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Ratatouille: Anyone Can Create

The “little rat that could” has made it to the world of virtual theatre!


Yesterday, January 1st, Remy the rat made his musical debut in this virtual musical production of Ratatouille! This fundraiser for The Actor’s Fund was presented by Seaview, in association with TodayTix and TikTok.



Ratatouille follows the story of the 2007 Disney/Pixar animated film of the same name.

Remy is a rat with a love of food, passion for cooking, and a dream to become a cook like his hero, Chef Gusteau. Eventually, he makes it to Paris and fulfills his dream with the help of his family and his new friend Linguini, proving that “anyone can cook”.


This ratatousical began as a few TikTok videos which quickly became a viral sensation, with countless creators sharing their vision, songs, and dances for the musical version of the Disney/Pixar classic.

Fast forward to yesterday, when TikTok and Broadway creatives brought the full show into the world of virtual theatre with a starry cast..


The original story has been adapted for the virtual stage by Michael Breslin and Patrick Foley, featuring original songs written by various TikTok artists.

Six co-creator Lucy Moss took the helm to direct this project with a large creative team including Ellenore Scott (Choreographer), Daniel Mertzlufft (Music Supervisor), Macy Schmidt (Orchestrator), David Bengali (Video Designer), Chris Routh (Set Designer), Emily Marshall (Music Director), Jeffery Gugliott (Associate Choreographer), Tilly Grimes (Costume Consultant), Jessie Rosso and Geoffrey Ko (Music Copyists), Michael J. Moritz Jr. (Audio Producer), Angie Teo (Audio Mixer), Cody Renard Richard (Stage Manager), and Amy Jo Jackson (Dialect Coach), with casting by Taylor Williams.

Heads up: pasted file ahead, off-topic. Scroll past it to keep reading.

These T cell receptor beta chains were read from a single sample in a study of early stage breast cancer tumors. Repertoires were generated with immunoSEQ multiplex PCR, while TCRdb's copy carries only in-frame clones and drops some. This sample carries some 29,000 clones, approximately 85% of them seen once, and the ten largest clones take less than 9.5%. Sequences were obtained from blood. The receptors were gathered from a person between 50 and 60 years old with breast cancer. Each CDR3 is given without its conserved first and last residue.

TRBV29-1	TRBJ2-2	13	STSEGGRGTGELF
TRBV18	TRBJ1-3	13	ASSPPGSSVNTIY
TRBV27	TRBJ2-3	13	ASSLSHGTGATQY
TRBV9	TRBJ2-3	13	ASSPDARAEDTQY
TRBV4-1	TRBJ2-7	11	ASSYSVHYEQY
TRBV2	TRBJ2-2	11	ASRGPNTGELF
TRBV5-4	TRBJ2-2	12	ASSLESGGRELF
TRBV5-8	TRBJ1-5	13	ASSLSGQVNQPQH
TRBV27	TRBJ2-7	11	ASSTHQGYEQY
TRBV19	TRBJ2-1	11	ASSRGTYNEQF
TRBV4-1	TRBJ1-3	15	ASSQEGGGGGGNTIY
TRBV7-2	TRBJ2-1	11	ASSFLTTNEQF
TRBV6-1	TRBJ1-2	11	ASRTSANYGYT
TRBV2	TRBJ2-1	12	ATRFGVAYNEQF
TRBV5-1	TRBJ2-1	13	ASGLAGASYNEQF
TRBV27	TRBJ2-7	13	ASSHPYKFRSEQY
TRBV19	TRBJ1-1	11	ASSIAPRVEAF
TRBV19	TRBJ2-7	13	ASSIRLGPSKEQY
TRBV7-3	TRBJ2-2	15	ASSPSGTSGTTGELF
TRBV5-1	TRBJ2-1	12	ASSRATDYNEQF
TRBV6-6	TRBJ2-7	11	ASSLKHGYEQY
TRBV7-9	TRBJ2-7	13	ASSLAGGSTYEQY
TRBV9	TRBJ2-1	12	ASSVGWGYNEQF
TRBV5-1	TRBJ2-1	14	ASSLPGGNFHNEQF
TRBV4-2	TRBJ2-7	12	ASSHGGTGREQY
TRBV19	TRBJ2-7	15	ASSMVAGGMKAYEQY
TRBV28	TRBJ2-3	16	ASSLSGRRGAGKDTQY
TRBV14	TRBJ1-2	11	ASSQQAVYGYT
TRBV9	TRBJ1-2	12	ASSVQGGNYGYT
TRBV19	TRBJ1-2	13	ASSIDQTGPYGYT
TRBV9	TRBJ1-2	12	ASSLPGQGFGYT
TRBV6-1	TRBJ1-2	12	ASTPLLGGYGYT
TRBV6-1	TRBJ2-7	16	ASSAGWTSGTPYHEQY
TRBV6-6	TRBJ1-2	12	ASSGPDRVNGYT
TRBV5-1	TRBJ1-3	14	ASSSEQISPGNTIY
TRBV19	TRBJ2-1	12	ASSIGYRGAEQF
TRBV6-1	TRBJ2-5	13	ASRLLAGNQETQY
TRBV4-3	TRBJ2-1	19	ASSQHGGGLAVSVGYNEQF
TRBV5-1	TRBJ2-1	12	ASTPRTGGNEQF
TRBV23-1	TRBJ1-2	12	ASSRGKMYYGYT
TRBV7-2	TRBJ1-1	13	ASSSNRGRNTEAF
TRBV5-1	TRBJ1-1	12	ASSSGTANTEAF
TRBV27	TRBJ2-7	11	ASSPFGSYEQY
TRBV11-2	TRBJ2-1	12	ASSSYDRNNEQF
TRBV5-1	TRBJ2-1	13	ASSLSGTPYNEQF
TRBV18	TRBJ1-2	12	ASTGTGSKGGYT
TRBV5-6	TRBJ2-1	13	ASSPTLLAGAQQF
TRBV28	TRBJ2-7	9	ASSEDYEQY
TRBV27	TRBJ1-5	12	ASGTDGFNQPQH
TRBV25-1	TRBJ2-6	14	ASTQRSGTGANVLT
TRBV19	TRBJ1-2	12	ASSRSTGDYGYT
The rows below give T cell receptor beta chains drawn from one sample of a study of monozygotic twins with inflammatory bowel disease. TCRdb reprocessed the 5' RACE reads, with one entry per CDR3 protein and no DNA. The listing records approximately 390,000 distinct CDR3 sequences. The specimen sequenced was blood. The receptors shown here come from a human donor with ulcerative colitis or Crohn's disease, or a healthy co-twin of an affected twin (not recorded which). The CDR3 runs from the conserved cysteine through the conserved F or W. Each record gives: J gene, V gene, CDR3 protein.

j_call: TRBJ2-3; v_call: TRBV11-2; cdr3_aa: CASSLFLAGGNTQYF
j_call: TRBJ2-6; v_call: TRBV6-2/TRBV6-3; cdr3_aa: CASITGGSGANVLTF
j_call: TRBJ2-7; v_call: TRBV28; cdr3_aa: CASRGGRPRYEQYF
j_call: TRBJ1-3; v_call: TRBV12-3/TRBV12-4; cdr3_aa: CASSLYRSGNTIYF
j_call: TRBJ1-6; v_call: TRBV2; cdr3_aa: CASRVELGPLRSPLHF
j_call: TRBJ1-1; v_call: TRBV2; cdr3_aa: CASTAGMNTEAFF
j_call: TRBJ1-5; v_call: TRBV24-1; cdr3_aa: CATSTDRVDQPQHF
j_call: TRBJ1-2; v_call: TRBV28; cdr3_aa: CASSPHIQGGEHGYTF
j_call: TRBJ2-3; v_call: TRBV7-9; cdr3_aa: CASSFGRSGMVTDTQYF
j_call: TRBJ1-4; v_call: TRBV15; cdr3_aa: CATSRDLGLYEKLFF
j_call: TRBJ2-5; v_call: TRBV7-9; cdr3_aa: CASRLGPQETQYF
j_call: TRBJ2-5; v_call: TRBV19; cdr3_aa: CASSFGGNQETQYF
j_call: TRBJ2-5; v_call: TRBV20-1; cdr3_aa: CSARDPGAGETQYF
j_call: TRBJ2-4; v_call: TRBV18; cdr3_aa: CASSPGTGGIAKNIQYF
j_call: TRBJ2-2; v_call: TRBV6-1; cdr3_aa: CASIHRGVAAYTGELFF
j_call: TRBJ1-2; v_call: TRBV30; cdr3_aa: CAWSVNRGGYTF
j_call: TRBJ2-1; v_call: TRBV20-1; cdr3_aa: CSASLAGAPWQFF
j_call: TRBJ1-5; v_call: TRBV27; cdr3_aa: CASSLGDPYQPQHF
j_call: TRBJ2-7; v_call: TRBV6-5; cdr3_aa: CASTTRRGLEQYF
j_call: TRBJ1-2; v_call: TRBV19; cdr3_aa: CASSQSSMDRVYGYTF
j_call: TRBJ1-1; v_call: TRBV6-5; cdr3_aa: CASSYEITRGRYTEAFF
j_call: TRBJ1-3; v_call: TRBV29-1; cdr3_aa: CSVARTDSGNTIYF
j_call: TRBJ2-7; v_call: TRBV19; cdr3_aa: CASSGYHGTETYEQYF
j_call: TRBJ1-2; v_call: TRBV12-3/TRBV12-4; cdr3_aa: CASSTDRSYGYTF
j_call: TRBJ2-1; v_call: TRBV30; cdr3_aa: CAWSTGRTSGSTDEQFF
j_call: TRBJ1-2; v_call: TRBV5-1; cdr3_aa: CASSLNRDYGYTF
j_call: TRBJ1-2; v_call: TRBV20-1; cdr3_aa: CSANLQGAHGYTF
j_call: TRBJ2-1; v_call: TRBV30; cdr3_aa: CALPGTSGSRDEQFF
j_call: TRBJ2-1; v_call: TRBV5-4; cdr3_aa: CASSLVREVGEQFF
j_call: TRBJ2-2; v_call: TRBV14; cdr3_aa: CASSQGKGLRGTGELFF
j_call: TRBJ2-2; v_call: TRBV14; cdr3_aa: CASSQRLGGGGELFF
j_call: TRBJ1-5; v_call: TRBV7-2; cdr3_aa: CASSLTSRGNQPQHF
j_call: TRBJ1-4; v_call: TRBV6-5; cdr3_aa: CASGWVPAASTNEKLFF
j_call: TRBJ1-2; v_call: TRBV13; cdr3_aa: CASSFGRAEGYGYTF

The show’s score was performed by Broadway Sinfonietta, which is a twenty-piece orchestra featuring all female-identifying musicians, with a majority of women-of-colour.


The show is lead by Titus Burgess as Remy, with Andrew Barth Feldman (Linguini), Wayne Brady (Django), Adam Lambert (Emile), Ashley Park (Colette), Mary Testa (Skinner), Andre De Shields (Ego), and Kevin Chamberlin (Gusteau) rounding out this sensational cast.


It’s Remy’s story, and who better to tell it than the rat himself?

Remy leads us through the show from the very beginning, and I love this narrative choice as it perfectly suits the digital venue.

Letting Remy tell the story, even in places describing action happening off screen, provides simplicity across the board. There’s no scramble to fit anything else in, and by using this technique it means that nothing gets lost in the shuffle.

Also, Titus Burgess is an incredible narrator.


As I mentioned, this adaptation of the story we know and love was accompanied by brand new songs written by various artists.

The creators from the TikTok trend who had their work featured in the show include: Kevin Chamberlin, Danny Bernstein, Gabbi Bolt, RJ Christian, Nathan Fosbinder, Emily Jacobsen, Sophia James, Katie Johantgen, Daniel Mertzlufft, Alec Powell, and Blake Rouse, with additional lyrics by Kate Leonard.

This was such a treat for me, each tune is brilliantly written, from rousing dance numbers to ballads!

A few of my favourites include “Trash Is Our Treasure” and “Remember My Name”.